According to this model, a political system is an autocracy
(dictatorship), a democracy, or a hybrid between these two
system types. Indices refer to participation (Democracy
Index, Vanhanen Index) or to participation and human
rights (Freedom House, Polity IV).
As clear this model appears to be, it does not take
essential output features of political systems, such as
peace and welfare, into account. So if an intervention
aiming at democracy results in an endurant civil war - see
the US military intervention in Iraq 2003- , a fatal third
system type, anomy, is given. That’s why indexing of
political systems should change from the outlined two-pole
model to a three-pole model that comprises autocracy,
democracy, and anomy (see figure 2).
Figure 2: The three-pole model of political systemsDemocracyAutocracyAnomy
Following this model, any political entity may be
understood and measured as more or less democratic,
autocratic, or anomic. Any graduation and mixture can be
registered within the shown triangle.
The People Index
Starting from the described three-pole model, we have
developed a quality index of political systems, The People
Index. Main indicators of this index are: A) Respect for the
people, B) Participation by the people, C) Coordination for
the people. These indicators are surveyed by answering
the following questions:
A) Respect 1. Are all inhabitants respected as free and equal citizens?2. Are fair and free procedures common?3. Are all international borders respected?B) Participation 1. May the people elect and recall their government?2. May the people participate in current decision-making?3. How representative are the people’s representations?C) Coordination 1. Is there guaranteed peace?2. Is the public infrastructure sufficiently fostered? 3. Is the economy well coordinated?4. How equally are the incomes distributed?5. Is health effectively protected?6. Are qualification and education, research & development well managed?7. Ecological and financial sustainability
Based on all reachable information, each question
is to be answered as well as possible coming to a
score between 0 and 100 (%). The answers are to
be worked out in a more and more substantiated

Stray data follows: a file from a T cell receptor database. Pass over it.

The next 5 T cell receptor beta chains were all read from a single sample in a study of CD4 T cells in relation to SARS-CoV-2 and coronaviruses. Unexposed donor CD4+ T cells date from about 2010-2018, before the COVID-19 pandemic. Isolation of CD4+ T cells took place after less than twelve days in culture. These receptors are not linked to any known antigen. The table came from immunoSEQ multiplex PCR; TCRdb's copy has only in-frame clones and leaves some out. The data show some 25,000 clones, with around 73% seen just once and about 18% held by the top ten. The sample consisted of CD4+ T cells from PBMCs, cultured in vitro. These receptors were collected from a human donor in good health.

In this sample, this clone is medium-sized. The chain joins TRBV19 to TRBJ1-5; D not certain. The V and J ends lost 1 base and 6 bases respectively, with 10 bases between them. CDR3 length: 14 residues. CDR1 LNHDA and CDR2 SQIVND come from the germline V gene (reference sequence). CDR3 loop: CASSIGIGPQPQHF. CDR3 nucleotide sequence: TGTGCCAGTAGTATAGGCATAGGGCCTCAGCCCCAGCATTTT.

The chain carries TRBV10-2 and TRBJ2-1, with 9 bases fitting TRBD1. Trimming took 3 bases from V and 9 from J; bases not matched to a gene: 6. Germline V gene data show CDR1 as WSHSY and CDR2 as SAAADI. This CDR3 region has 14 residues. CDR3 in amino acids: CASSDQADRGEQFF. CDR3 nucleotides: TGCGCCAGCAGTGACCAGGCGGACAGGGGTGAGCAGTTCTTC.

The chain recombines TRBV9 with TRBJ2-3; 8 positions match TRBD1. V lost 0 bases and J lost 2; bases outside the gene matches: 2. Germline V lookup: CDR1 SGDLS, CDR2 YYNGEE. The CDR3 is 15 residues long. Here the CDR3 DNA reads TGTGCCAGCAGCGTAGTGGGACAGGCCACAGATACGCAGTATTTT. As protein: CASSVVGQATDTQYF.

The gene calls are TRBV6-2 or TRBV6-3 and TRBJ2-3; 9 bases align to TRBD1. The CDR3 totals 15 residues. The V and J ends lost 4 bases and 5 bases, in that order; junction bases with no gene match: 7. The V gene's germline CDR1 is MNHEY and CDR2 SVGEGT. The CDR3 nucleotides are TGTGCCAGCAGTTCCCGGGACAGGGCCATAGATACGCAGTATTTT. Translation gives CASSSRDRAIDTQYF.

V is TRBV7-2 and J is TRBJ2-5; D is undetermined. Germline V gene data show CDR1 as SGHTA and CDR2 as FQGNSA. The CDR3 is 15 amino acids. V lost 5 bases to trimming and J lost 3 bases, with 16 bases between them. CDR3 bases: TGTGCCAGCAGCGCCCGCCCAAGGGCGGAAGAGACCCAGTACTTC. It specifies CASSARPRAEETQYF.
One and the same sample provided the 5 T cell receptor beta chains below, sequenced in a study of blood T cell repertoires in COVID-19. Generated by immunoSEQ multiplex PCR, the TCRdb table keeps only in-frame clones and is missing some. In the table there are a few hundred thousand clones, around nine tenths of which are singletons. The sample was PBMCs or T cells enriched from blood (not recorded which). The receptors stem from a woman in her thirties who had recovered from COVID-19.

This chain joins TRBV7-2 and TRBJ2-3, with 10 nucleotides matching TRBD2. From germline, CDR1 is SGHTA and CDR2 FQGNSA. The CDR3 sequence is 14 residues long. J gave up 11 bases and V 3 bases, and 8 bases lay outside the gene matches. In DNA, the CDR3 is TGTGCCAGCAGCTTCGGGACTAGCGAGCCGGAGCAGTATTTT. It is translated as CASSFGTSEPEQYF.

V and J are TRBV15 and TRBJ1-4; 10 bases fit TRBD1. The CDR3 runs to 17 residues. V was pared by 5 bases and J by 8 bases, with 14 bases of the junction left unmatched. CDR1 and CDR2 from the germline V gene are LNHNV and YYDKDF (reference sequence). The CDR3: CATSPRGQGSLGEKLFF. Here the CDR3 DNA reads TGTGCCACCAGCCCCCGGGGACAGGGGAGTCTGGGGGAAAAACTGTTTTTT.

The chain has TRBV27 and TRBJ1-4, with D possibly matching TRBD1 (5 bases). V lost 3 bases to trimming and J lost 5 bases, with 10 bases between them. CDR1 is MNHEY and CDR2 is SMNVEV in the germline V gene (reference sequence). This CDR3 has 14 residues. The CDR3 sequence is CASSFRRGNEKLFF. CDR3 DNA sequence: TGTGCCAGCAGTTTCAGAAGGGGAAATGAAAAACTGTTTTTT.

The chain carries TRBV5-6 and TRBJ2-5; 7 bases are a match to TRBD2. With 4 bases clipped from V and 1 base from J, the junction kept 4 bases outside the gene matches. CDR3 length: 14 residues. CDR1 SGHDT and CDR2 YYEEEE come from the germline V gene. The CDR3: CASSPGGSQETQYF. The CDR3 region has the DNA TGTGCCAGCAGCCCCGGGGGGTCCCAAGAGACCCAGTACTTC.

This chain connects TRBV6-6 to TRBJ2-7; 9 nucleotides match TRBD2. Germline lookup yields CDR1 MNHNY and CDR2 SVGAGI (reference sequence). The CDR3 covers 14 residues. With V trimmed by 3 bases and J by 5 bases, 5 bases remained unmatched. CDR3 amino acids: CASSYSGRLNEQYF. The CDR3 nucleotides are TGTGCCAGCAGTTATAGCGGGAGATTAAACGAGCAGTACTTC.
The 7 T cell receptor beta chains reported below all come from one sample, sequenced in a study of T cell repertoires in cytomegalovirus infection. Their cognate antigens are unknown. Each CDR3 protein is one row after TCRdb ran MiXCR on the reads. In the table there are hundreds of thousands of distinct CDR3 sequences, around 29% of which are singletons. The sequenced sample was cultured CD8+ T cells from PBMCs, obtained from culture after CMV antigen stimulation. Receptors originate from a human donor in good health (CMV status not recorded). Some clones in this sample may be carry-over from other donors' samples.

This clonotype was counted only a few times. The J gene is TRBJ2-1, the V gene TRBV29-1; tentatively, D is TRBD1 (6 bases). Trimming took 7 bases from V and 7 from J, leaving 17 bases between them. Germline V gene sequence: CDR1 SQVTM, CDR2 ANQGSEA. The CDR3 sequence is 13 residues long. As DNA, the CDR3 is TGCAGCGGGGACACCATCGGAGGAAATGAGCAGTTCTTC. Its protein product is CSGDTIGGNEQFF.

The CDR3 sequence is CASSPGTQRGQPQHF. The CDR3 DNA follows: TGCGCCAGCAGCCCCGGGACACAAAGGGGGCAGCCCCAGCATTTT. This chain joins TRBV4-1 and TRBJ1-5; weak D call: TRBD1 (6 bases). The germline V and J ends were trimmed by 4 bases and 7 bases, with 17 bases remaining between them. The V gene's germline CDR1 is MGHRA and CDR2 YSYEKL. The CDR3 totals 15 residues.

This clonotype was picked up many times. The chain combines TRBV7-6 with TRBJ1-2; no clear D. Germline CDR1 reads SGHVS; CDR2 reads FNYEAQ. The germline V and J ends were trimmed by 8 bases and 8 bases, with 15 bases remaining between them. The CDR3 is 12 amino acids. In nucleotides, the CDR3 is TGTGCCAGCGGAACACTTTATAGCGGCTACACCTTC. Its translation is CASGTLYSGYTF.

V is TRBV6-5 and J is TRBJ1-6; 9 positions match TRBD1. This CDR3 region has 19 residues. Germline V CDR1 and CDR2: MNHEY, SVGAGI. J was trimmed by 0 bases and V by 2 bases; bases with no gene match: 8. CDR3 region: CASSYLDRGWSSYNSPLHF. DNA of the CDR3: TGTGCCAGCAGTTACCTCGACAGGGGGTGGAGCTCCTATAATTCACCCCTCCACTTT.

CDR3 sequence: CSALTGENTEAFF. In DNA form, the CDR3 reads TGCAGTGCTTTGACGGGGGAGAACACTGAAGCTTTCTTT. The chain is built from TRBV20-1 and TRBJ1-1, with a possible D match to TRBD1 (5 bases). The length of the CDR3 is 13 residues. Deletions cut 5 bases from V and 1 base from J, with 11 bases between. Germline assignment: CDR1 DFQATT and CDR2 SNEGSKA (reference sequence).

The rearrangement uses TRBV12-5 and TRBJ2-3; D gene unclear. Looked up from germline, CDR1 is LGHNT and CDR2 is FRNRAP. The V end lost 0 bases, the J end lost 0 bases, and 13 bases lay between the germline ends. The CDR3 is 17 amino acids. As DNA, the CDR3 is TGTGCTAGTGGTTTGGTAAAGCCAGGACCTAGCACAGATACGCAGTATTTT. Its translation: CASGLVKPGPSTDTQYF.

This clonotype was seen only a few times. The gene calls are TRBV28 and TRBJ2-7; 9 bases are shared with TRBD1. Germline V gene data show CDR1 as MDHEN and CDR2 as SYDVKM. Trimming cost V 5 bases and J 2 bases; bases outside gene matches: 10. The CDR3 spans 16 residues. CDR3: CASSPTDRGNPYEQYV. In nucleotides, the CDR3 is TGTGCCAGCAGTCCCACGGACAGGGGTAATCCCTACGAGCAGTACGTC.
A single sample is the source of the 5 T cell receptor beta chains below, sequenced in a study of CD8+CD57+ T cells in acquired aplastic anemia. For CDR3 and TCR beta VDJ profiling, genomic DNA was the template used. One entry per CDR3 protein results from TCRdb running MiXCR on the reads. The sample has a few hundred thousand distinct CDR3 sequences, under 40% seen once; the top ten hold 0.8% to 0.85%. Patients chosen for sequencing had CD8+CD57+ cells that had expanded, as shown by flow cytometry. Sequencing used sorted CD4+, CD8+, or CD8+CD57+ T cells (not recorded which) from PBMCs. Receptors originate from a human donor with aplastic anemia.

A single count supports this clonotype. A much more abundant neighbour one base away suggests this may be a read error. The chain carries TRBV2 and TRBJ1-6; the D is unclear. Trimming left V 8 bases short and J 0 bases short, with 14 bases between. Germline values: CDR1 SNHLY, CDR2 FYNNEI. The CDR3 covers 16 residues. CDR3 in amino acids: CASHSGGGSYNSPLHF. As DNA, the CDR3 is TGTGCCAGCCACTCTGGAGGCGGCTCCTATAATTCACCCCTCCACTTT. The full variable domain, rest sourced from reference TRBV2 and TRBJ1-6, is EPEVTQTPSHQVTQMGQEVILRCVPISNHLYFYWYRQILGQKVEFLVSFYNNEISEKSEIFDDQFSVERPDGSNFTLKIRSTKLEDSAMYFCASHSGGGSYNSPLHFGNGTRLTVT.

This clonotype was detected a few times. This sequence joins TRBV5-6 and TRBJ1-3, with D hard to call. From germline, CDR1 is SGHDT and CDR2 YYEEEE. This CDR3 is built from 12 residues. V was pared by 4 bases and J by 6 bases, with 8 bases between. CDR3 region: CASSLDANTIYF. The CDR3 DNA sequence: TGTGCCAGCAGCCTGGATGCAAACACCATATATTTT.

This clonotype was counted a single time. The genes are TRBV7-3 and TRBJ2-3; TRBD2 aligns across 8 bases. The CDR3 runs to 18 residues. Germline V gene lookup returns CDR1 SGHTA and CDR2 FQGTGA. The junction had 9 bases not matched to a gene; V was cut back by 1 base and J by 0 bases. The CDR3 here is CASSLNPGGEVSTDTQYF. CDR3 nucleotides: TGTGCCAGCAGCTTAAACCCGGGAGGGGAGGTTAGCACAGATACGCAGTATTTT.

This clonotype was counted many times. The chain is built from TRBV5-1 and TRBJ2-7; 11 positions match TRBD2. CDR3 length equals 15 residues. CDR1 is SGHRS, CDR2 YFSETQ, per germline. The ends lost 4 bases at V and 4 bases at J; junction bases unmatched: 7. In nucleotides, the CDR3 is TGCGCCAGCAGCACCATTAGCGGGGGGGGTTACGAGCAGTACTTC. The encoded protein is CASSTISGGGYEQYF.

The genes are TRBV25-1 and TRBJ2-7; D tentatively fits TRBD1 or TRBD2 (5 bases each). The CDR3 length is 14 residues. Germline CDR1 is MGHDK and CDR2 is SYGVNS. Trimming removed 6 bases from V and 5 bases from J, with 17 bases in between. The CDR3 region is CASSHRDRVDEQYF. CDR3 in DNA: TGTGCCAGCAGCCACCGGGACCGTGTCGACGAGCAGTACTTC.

and differentiated way, open to the public
discussion. That’s why The People Index is a public
The sources of all used data shall be be cited.
The scores for each question are simply summed
up and divided by the number of scores without any
difference of weighting according to the following
= Score A
= Score B
----------------------------------- = Score C
The scores of the three main indicators mark the
principal system qualities of the evaluated entities
(such as countries):
If all three scores account for more than
66,66%, a country is evaluated as democracy. Vice
versa: Once only one system function is scored
lower than 66,66%, no democracy is given. That’s
why the two thirds line denotes a democracy
If all scores account for less than 33,33%, the
country is evaluated as anomy.
If at least one score out of the scores for
respect and participation lies below 33,33% and the
score for coordination lies above this line, the entity
is classified as autocracy.
Between these system types, individually aligned
hybrids are sorted.
Within the principal system types of democracy,
autocracy, and anomy, gradations are possible. So
a democracy that shows much lower scores for
respect and participation than for coordination may
be classified as relatively autocratic. Autocracies
and anomies, in turn, may show more or less
extreme values of certain indicators, for instance a
value approaching 0 for respect of the people.
Institutions are only indirectly relevant by influencing
the established function respect of, participation by,
coordination for the people. The People Index is
about political system functions.
By iteratively using the index, the qualitative
development of evaluated entities, such as certain